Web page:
We survived the Show!


We did it! We took our 5 and 7-year-old to The Royal Melbourne Show – and we survived!

And it took planning that would impress any logistics manager, or those people in the army that build towns from scratch!

First, the food.

Deciding on lunch was easy enough, but it was the snacks that took the most planning. A balance between healthy and not-so-healthy, for all kinds of scenarios: the long travel time distraction treat; the ‘I’m tired and hot from walking around all day” meltdown; and the “I’m b-o-r-e-d, Mum” whining. I had thought of it all!

This is soo embaressing, Mum!

And then there was the charging of all electronic gadgets to ensure smooth sailing: the iPod to distract the grumpy and fidgety 5-year-old son on the long train journey; and the iPhone in case of urgent phone calls to my husband if we all became separated and needed to work out a meeting place. And of course, the camera was fully charged to capture every fun moment, or at least a good pic for my blog!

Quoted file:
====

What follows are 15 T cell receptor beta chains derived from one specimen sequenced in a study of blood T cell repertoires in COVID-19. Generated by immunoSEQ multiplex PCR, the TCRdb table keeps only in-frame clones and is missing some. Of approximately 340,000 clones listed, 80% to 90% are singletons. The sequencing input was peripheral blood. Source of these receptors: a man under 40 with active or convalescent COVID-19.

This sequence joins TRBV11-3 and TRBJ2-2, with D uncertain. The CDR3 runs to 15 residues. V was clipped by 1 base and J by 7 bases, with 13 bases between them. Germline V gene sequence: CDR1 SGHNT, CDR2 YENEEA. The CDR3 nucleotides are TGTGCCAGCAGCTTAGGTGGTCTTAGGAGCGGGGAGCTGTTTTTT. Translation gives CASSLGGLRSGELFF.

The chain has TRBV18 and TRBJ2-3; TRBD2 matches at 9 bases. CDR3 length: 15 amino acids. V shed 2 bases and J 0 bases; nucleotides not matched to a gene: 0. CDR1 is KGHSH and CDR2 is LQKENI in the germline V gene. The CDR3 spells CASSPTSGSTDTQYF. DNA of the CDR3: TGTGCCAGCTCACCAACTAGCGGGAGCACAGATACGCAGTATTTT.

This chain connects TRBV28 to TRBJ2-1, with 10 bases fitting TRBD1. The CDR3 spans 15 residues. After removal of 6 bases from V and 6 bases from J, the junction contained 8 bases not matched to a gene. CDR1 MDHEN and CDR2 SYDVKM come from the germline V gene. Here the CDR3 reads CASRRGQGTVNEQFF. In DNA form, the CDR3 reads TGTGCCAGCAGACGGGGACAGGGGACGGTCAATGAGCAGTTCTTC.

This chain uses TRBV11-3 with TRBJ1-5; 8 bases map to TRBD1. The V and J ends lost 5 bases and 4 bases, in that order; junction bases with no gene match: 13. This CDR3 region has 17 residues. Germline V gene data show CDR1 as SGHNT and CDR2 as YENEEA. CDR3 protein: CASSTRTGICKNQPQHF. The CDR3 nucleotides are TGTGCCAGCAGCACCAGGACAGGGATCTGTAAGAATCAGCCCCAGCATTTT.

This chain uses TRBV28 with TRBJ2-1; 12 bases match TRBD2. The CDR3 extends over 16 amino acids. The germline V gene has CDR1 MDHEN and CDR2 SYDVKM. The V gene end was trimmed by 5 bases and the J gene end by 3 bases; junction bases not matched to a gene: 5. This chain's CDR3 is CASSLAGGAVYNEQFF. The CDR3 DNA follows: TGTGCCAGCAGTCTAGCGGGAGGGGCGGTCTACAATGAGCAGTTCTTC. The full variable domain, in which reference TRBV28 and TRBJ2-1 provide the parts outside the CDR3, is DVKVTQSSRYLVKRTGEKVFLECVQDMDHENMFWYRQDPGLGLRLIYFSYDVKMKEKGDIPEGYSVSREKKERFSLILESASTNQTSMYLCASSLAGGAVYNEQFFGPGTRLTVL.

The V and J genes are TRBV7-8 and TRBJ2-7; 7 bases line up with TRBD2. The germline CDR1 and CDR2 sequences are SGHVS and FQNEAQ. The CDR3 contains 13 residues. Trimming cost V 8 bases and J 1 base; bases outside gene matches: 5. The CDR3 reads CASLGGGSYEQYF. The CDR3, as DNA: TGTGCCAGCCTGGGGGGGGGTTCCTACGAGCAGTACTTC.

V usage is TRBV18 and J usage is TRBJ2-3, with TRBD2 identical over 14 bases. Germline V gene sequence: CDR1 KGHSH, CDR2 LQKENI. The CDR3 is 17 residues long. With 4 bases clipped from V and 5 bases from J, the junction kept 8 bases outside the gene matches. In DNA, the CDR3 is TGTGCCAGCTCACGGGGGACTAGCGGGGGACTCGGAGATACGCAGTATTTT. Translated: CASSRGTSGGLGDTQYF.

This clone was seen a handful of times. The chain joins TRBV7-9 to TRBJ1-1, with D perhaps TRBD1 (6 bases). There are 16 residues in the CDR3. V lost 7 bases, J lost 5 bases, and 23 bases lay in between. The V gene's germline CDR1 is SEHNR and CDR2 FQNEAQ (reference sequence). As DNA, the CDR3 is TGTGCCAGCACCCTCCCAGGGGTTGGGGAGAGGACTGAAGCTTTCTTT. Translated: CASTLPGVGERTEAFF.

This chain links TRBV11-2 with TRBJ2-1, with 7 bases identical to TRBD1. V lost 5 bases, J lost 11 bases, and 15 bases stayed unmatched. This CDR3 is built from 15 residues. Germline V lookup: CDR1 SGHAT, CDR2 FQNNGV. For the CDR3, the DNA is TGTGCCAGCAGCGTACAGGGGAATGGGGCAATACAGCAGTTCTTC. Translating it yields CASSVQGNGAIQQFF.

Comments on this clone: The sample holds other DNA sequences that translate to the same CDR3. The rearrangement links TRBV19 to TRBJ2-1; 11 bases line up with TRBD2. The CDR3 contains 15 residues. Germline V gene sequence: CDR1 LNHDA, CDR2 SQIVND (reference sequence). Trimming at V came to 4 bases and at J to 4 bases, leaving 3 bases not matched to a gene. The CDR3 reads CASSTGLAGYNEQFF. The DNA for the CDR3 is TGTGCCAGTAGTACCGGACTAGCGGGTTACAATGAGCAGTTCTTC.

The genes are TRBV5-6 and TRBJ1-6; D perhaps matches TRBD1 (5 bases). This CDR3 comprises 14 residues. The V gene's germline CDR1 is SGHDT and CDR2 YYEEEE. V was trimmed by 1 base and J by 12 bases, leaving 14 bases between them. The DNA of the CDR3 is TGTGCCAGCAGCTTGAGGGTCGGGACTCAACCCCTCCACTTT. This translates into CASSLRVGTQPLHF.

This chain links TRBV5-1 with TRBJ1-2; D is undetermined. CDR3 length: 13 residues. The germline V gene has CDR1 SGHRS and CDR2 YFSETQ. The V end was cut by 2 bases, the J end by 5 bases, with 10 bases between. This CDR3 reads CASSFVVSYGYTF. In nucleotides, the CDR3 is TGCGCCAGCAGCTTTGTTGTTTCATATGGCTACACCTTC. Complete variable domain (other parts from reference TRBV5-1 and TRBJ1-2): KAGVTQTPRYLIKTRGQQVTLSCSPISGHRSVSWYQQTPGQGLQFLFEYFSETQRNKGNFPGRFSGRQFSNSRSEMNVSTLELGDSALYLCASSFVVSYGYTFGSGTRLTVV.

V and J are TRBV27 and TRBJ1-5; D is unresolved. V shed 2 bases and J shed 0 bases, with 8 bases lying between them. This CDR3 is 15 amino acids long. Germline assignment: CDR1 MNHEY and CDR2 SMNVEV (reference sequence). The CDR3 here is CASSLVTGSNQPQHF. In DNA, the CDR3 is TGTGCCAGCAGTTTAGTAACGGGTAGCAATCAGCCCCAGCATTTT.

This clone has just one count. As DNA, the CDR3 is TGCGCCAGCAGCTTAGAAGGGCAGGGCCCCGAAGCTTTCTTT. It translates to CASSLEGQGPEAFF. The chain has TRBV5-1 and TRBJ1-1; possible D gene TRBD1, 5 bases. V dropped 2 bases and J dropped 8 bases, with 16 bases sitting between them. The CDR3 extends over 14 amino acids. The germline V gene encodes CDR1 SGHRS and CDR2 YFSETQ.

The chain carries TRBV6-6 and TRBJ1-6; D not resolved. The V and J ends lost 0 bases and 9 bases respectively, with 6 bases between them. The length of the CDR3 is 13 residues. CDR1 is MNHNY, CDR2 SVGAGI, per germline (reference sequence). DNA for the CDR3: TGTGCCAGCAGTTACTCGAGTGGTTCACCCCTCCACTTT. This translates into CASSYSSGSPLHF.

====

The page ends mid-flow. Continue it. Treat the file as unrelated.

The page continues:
We got to the station a bit after 8.30am. True to form, we crossed paths with a public transport nutter.

These encounters always start off simple enough. A polite word or nod of acknowledgement. But then comes that sinking feeling after a few strange remarks that you’ve walked into a trap and will be stuck chatting to this person for the duration of your trip!

Yep, we had one of those. He was nice enough, but when the inane conversation topics weren’t drying up, I had to make an excuse to move seats.  We thought we were safe, but no, this person walked over to us and continued the conversation! Hooray for Flinders Street Station for providing our escape!

The strategy to get through the day was to leave the showbags until last, so we could use them as a threat: “If you don’t behave, you will not be getting a showbag!” It worked a treat.

Classic Show fun

Our 7-year-old daughter threw herself into everything. She milked a cow, dug up some veggies and fed the animals in the nursery. Our 5-year-old son did not. He had other things in mind – showbags, putting ping pong balls in a clown’s mouth – and food! But he was won over by the woodchopping. “Mum, they have REAL axes!” he exclaimed in delight. Blood thirsty little thing!

The slow shuffle through the showbag pavillion was hard work. The air was stuffy, prams kept bumping into the back of my heels, and I kept getting stuck behind that one person who seemed so mesmerised by the ‘quality’ produce, they had to stop in the middle of the crowd to ooh and ahh. Grr…

Ah, it was a great (expensive) and exhausting day – and when we got home, I had to have a nap!

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